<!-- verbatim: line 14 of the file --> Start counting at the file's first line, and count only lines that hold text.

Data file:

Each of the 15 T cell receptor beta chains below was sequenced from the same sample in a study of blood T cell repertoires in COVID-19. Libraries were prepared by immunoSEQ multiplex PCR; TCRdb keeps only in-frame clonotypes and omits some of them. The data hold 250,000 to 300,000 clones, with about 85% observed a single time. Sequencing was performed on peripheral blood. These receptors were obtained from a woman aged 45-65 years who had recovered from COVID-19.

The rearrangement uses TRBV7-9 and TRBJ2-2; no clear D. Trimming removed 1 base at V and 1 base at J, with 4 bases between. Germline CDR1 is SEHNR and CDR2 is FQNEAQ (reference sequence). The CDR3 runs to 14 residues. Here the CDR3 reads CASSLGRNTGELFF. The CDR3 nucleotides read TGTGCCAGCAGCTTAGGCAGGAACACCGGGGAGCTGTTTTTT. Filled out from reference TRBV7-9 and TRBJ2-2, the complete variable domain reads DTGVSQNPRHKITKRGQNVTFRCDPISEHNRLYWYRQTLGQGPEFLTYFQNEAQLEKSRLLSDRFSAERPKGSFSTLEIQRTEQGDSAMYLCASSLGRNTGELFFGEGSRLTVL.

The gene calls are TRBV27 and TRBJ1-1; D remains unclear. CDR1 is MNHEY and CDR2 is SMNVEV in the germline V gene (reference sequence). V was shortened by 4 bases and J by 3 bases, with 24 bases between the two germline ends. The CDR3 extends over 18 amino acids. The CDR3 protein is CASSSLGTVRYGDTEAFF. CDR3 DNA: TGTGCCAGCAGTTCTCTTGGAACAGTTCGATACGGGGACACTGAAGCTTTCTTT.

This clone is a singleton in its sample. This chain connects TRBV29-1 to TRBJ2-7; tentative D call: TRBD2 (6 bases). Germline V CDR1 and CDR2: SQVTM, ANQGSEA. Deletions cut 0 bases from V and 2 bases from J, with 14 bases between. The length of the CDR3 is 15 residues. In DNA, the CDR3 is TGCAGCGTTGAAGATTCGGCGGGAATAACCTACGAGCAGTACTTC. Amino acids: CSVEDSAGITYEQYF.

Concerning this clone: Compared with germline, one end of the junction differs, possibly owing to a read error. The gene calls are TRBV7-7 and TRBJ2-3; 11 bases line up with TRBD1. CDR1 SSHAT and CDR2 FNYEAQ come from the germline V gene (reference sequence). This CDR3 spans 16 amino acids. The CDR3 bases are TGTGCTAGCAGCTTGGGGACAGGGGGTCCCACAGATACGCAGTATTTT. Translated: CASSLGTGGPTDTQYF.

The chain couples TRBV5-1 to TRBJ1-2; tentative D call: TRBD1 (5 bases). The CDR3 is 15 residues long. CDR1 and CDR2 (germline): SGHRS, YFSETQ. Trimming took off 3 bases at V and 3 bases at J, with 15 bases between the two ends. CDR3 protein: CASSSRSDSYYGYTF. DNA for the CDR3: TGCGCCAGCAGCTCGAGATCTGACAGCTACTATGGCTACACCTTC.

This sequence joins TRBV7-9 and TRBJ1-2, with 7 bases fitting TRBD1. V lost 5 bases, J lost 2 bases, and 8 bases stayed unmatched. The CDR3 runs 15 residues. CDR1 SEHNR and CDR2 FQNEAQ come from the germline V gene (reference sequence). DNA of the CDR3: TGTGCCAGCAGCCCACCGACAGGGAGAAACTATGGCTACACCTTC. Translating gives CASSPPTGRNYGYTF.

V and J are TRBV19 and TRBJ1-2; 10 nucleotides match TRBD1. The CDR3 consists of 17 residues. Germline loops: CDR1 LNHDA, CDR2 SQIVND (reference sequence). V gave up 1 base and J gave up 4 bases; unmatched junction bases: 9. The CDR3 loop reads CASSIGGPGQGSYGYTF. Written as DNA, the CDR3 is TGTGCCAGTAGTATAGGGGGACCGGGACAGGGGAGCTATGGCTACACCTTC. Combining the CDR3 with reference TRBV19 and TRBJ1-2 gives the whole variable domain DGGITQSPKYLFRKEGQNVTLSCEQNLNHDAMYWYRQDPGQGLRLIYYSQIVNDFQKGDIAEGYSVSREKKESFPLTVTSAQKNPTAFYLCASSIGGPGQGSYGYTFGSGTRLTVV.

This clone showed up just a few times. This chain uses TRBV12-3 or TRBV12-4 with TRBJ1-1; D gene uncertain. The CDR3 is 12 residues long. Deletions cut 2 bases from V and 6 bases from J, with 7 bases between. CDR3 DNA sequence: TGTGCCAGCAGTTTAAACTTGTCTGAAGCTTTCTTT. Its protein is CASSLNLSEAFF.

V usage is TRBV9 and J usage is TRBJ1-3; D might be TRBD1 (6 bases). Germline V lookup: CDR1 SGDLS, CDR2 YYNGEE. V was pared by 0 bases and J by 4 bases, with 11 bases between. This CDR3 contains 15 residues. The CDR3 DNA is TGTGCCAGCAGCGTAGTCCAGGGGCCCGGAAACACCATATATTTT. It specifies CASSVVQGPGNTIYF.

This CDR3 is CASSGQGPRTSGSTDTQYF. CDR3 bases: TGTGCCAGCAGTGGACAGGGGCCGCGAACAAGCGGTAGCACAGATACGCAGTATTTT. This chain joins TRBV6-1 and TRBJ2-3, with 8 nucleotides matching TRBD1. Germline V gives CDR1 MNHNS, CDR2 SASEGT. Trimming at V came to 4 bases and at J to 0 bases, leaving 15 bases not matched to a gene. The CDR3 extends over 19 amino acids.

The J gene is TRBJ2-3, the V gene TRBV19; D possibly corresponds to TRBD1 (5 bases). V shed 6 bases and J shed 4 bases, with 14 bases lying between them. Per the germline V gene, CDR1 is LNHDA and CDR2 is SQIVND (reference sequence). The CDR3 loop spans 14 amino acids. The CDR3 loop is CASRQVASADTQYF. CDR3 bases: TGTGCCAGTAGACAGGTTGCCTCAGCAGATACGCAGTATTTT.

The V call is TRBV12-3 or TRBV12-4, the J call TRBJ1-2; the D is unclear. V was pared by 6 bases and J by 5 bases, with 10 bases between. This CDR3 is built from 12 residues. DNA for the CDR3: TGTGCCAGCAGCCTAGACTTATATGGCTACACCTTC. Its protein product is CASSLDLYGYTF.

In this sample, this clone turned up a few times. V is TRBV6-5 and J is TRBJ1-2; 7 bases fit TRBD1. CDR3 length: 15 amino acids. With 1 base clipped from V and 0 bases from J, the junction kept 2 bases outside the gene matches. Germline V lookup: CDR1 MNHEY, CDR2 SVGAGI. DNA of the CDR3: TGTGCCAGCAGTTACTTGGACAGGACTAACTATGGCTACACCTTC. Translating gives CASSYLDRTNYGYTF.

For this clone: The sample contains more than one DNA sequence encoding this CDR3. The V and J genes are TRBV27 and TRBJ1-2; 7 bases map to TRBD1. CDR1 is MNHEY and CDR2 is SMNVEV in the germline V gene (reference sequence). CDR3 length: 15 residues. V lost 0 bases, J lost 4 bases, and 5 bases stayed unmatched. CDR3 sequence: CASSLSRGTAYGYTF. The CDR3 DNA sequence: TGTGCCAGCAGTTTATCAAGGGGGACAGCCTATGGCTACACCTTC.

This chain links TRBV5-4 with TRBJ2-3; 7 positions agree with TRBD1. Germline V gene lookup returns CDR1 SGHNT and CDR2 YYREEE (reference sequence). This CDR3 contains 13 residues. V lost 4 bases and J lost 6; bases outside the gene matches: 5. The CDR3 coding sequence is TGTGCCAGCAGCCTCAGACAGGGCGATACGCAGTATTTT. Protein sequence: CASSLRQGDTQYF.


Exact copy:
In this sample, this clone turned up a few times. V is TRBV6-5 and J is TRBJ1-2; 7 bases fit TRBD1. CDR3 length: 15 amino acids. With 1 base clipped from V and 0 bases from J, the junction kept 2 bases outside the gene matches. Germline V lookup: CDR1 MNHEY, CDR2 SVGAGI. DNA of the CDR3: TGTGCCAGCAGTTACTTGGACAGGACTAACTATGGCTACACCTTC. Translating gives CASSYLDRTNYGYTF.